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Natrona County School District receives permission to host 800 more spectators at Oil Bowl
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Natrona County School District receives permission to host 800 more spectators at Oil Bowl

Oil Bowl

The Natrona County varsity football team lines up for the national anthem at the start of last year's Oil Bowl Oct. 11 in Casper. The school district received permission to host as many as 1,800 fans at this year's event — 800 more than previously expected because of coronavirus precautions.

Nearly twice as many spectators will be allowed to attend this year’s Oil Bowl, the showdown between the Natrona County and Kelly Walsh high school football teams, thanks to a variance order approved by health officials.

Under state health orders, attendance at football games — and any other outdoor event — would be capped at 1,000 people (or 50% of the stadium’s capacity). For the Oil Bowl, that number will now be 1,800. The Natrona County School District will require attendees to wear masks and socially distance. Attendees will have to request tickets ahead of time (they’re still free); a district spokeswoman said Wednesday that all tickets for the Oil Bowl have been distributed.

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“We know that extracurricular activities are incredibly important to the overall success and celebration of students and their accomplishments,” school district spokeswoman Tanya Southerland said in a statement. “Extracurricular activities, events, and opportunities are designed to further the educational development of students through participation and exploration while teaching us all valuable life lessons that prepare us for the challenges and successes we face in life.”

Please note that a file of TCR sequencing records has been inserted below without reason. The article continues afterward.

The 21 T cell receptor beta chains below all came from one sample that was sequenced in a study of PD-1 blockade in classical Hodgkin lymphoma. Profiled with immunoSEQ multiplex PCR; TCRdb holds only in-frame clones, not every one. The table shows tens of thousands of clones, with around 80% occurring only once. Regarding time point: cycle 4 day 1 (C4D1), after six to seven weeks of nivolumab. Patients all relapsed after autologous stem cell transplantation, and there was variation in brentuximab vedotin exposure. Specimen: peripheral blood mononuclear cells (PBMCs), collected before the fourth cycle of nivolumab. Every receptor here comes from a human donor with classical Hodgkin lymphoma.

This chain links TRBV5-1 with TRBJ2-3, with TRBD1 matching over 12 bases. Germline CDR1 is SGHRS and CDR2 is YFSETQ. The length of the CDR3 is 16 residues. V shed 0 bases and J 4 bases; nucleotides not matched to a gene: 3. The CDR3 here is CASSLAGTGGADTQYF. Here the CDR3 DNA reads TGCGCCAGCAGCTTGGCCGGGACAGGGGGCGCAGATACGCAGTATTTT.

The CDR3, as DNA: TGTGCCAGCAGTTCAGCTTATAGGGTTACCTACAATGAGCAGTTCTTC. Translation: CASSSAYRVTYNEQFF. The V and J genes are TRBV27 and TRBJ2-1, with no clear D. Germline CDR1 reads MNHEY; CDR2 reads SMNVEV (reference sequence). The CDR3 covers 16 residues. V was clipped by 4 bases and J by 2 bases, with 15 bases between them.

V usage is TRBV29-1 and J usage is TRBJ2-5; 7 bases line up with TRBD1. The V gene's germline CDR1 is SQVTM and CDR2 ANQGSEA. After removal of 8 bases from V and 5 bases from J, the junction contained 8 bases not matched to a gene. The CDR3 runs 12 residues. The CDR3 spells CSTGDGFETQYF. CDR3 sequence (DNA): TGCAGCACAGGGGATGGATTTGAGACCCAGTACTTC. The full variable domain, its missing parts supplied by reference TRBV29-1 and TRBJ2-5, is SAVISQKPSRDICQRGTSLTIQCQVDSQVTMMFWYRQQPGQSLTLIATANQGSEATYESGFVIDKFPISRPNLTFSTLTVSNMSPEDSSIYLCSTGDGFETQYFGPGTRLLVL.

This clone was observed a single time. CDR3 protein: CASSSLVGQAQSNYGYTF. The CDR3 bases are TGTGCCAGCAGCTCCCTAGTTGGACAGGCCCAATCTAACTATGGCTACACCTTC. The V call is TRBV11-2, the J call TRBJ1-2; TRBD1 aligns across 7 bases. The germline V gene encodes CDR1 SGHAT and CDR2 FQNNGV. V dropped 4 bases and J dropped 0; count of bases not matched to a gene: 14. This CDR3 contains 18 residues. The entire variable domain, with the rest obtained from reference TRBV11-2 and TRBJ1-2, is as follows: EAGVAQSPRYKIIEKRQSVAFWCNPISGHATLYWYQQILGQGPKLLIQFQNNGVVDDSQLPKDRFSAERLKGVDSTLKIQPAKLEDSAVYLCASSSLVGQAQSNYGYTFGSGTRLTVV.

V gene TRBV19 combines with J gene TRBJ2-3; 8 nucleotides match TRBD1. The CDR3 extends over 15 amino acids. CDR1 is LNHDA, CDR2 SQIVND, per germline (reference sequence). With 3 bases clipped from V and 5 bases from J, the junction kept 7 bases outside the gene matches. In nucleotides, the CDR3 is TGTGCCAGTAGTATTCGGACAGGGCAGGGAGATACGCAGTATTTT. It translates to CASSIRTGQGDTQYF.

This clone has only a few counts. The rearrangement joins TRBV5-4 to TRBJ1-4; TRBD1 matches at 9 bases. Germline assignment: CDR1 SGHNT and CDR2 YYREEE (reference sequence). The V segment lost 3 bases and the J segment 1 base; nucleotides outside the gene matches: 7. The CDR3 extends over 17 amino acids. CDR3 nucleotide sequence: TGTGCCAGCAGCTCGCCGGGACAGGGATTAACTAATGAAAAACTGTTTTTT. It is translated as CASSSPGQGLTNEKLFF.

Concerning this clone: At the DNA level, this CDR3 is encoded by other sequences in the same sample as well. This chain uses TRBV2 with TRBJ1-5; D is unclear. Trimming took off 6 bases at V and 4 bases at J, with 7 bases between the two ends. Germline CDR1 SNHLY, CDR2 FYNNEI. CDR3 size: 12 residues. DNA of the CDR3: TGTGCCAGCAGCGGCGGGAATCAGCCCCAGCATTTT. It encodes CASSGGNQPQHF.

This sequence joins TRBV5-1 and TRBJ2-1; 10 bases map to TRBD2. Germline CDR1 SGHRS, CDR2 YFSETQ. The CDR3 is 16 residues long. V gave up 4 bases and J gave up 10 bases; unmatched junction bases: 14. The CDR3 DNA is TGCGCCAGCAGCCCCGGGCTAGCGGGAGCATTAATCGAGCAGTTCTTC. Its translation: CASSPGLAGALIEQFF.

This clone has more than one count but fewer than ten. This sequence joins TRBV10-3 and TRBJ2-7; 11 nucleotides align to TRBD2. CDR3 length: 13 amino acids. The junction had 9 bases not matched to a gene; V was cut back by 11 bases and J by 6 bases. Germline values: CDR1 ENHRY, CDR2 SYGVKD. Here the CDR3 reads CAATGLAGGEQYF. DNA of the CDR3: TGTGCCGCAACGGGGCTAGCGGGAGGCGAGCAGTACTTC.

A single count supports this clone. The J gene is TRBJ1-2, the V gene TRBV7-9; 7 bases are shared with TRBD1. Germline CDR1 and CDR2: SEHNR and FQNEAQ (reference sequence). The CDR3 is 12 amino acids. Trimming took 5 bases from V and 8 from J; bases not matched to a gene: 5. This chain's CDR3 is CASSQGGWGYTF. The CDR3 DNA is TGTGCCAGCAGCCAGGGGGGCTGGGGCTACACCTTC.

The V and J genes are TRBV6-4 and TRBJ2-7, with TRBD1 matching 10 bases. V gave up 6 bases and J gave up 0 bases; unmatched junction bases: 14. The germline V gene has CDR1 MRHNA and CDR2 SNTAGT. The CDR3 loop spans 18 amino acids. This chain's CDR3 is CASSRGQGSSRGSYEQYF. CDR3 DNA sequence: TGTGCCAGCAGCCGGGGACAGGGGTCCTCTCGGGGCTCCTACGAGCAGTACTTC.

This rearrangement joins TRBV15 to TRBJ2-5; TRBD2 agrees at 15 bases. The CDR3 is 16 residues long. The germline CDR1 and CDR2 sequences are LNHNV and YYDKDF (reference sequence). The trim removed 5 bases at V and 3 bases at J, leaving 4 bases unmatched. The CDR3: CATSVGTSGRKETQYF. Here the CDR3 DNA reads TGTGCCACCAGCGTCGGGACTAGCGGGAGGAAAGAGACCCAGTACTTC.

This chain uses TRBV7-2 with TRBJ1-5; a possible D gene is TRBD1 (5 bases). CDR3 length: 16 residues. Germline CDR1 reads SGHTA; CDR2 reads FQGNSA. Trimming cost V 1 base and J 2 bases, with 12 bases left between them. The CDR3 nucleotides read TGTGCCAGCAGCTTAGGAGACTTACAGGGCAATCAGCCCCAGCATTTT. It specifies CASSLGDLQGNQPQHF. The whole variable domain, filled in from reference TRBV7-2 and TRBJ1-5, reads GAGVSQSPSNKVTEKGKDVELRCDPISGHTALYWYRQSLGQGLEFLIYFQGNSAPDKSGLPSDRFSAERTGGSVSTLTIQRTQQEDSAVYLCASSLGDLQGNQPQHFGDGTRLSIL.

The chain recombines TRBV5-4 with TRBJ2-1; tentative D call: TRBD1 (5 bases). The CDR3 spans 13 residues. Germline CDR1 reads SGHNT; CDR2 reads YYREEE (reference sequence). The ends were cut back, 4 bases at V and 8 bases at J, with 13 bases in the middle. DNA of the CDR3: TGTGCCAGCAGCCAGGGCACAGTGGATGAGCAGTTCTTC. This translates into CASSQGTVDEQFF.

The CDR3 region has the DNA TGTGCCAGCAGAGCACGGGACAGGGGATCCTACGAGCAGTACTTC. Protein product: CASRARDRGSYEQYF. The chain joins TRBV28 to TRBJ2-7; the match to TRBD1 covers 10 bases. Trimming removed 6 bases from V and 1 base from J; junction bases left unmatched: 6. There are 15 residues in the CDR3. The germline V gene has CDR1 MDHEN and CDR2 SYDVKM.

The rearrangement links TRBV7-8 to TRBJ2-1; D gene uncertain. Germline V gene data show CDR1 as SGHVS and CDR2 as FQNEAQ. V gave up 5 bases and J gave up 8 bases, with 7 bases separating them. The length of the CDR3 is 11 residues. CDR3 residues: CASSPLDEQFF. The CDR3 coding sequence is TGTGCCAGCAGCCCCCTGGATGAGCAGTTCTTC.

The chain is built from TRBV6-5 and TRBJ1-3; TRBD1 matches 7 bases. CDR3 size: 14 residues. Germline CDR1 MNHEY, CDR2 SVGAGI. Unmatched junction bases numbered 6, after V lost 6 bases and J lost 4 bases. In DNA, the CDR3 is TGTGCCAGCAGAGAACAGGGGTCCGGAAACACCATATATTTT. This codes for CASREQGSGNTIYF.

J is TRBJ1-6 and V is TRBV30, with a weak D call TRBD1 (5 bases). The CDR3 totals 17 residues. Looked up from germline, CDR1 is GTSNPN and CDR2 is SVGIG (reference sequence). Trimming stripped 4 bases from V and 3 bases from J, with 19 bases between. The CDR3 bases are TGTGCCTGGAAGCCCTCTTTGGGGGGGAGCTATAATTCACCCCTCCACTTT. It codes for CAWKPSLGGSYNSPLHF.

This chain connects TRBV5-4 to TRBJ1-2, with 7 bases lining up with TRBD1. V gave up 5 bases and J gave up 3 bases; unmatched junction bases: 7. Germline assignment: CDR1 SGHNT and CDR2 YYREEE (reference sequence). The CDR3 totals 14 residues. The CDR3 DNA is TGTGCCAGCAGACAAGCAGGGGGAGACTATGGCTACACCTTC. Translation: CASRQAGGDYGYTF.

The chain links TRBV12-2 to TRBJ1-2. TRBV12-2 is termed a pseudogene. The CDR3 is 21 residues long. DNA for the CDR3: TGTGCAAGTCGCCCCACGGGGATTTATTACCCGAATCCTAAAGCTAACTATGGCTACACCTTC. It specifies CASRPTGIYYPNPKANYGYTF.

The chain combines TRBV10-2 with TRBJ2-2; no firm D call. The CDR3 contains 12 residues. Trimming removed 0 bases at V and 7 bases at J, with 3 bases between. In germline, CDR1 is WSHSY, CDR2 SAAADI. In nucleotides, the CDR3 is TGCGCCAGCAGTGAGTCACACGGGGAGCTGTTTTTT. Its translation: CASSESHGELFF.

The district reopened two weeks ago and has identified a handful of cases, none of which have prompted widespread quarantines or closure orders. Some high school athletic events elsewhere in the state have already been canceled or rescheduled — a game between Buffalo and Newcastle, for one — but fall sports overall are slated to continue largely as normal.

Attendees at football games will be required to wear masks, just as students and staff within the school buildings themselves are required to when social distancing isn’t possible.

The limitation on attendance at athletic — and other — events is in place because of state health orders. Officials have indicated they’d like to rid the state of those orders if the virus’ spread slows in the coming two weeks, though it’s unclear if removing the orders will change how K-12 schools and their athletic departments approach their day-to-day and weekend-to-weekend operations.

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Education and Health Reporter

Seth Klamann joined the Star-Tribune in 2016 and covers education and health. A 2015 graduate of the University of Missouri and proud Kansas City native, Seth worked for newspapers in Milwaukee and Omaha before coming to Casper.

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